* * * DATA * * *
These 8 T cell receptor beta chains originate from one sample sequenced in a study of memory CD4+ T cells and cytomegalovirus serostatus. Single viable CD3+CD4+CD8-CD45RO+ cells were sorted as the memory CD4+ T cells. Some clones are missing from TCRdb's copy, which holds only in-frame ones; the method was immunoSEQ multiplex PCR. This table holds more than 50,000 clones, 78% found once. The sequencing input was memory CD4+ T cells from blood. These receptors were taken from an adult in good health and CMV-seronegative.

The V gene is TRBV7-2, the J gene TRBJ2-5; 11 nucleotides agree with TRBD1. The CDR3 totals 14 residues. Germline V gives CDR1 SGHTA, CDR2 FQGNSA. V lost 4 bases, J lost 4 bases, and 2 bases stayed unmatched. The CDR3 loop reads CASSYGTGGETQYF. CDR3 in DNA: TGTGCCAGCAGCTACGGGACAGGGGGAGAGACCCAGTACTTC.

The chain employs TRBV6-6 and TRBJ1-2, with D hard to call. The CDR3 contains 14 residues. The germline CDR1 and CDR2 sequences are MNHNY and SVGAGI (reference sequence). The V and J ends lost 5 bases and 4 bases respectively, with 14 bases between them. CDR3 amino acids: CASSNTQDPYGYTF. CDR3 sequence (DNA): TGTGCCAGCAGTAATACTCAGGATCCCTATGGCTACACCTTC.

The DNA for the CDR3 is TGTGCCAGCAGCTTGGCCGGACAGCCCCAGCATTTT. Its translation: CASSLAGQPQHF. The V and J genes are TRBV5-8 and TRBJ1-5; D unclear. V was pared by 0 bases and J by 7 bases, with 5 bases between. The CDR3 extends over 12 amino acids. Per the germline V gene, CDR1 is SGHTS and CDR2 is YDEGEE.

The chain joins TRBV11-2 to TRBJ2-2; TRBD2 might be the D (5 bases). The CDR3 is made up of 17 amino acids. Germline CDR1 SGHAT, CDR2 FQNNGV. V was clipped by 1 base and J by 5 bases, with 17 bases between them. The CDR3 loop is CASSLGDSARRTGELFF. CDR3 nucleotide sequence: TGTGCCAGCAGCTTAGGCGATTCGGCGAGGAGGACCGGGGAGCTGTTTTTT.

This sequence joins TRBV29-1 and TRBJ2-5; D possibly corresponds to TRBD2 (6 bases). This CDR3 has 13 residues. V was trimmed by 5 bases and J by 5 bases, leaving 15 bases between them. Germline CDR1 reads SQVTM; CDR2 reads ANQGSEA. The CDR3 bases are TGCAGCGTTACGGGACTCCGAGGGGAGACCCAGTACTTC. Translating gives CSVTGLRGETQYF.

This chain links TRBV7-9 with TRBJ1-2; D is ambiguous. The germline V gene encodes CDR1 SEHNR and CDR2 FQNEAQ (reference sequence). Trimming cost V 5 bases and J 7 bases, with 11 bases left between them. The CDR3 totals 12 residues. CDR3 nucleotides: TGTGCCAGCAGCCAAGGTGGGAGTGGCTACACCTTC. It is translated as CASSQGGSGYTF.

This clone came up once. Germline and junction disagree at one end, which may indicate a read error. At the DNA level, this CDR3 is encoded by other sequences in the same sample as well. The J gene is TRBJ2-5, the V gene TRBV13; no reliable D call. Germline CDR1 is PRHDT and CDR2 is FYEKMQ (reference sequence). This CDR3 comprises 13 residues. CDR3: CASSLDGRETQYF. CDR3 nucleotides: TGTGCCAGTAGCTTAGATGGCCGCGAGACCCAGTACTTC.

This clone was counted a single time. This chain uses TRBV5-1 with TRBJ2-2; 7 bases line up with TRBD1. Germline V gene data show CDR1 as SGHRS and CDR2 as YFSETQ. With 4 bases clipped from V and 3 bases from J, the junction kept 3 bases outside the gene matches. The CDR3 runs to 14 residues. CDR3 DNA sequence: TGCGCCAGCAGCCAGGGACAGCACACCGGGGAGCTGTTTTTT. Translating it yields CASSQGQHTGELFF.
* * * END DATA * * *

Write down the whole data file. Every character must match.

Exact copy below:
These 8 T cell receptor beta chains originate from one sample sequenced in a study of memory CD4+ T cells and cytomegalovirus serostatus. Single viable CD3+CD4+CD8-CD45RO+ cells were sorted as the memory CD4+ T cells. Some clones are missing from TCRdb's copy, which holds only in-frame ones; the method was immunoSEQ multiplex PCR. This table holds more than 50,000 clones, 78% found once. The sequencing input was memory CD4+ T cells from blood. These receptors were taken from an adult in good health and CMV-seronegative.

The V gene is TRBV7-2, the J gene TRBJ2-5; 11 nucleotides agree with TRBD1. The CDR3 totals 14 residues. Germline V gives CDR1 SGHTA, CDR2 FQGNSA. V lost 4 bases, J lost 4 bases, and 2 bases stayed unmatched. The CDR3 loop reads CASSYGTGGETQYF. CDR3 in DNA: TGTGCCAGCAGCTACGGGACAGGGGGAGAGACCCAGTACTTC.

The chain employs TRBV6-6 and TRBJ1-2, with D hard to call. The CDR3 contains 14 residues. The germline CDR1 and CDR2 sequences are MNHNY and SVGAGI (reference sequence). The V and J ends lost 5 bases and 4 bases respectively, with 14 bases between them. CDR3 amino acids: CASSNTQDPYGYTF. CDR3 sequence (DNA): TGTGCCAGCAGTAATACTCAGGATCCCTATGGCTACACCTTC.

The DNA for the CDR3 is TGTGCCAGCAGCTTGGCCGGACAGCCCCAGCATTTT. Its translation: CASSLAGQPQHF. The V and J genes are TRBV5-8 and TRBJ1-5; D unclear. V was pared by 0 bases and J by 7 bases, with 5 bases between. The CDR3 extends over 12 amino acids. Per the germline V gene, CDR1 is SGHTS and CDR2 is YDEGEE.

The chain joins TRBV11-2 to TRBJ2-2; TRBD2 might be the D (5 bases). The CDR3 is made up of 17 amino acids. Germline CDR1 SGHAT, CDR2 FQNNGV. V was clipped by 1 base and J by 5 bases, with 17 bases between them. The CDR3 loop is CASSLGDSARRTGELFF. CDR3 nucleotide sequence: TGTGCCAGCAGCTTAGGCGATTCGGCGAGGAGGACCGGGGAGCTGTTTTTT.

This sequence joins TRBV29-1 and TRBJ2-5; D possibly corresponds to TRBD2 (6 bases). This CDR3 has 13 residues. V was trimmed by 5 bases and J by 5 bases, leaving 15 bases between them. Germline CDR1 reads SQVTM; CDR2 reads ANQGSEA. The CDR3 bases are TGCAGCGTTACGGGACTCCGAGGGGAGACCCAGTACTTC. Translating gives CSVTGLRGETQYF.

This chain links TRBV7-9 with TRBJ1-2; D is ambiguous. The germline V gene encodes CDR1 SEHNR and CDR2 FQNEAQ (reference sequence). Trimming cost V 5 bases and J 7 bases, with 11 bases left between them. The CDR3 totals 12 residues. CDR3 nucleotides: TGTGCCAGCAGCCAAGGTGGGAGTGGCTACACCTTC. It is translated as CASSQGGSGYTF.

This clone came up once. Germline and junction disagree at one end, which may indicate a read error. At the DNA level, this CDR3 is encoded by other sequences in the same sample as well. The J gene is TRBJ2-5, the V gene TRBV13; no reliable D call. Germline CDR1 is PRHDT and CDR2 is FYEKMQ (reference sequence). This CDR3 comprises 13 residues. CDR3: CASSLDGRETQYF. CDR3 nucleotides: TGTGCCAGTAGCTTAGATGGCCGCGAGACCCAGTACTTC.

This clone was counted a single time. This chain uses TRBV5-1 with TRBJ2-2; 7 bases line up with TRBD1. Germline V gene data show CDR1 as SGHRS and CDR2 as YFSETQ. With 4 bases clipped from V and 3 bases from J, the junction kept 3 bases outside the gene matches. The CDR3 runs to 14 residues. CDR3 DNA sequence: TGCGCCAGCAGCCAGGGACAGCACACCGGGGAGCTGTTTTTT. Translating it yields CASSQGQHTGELFF.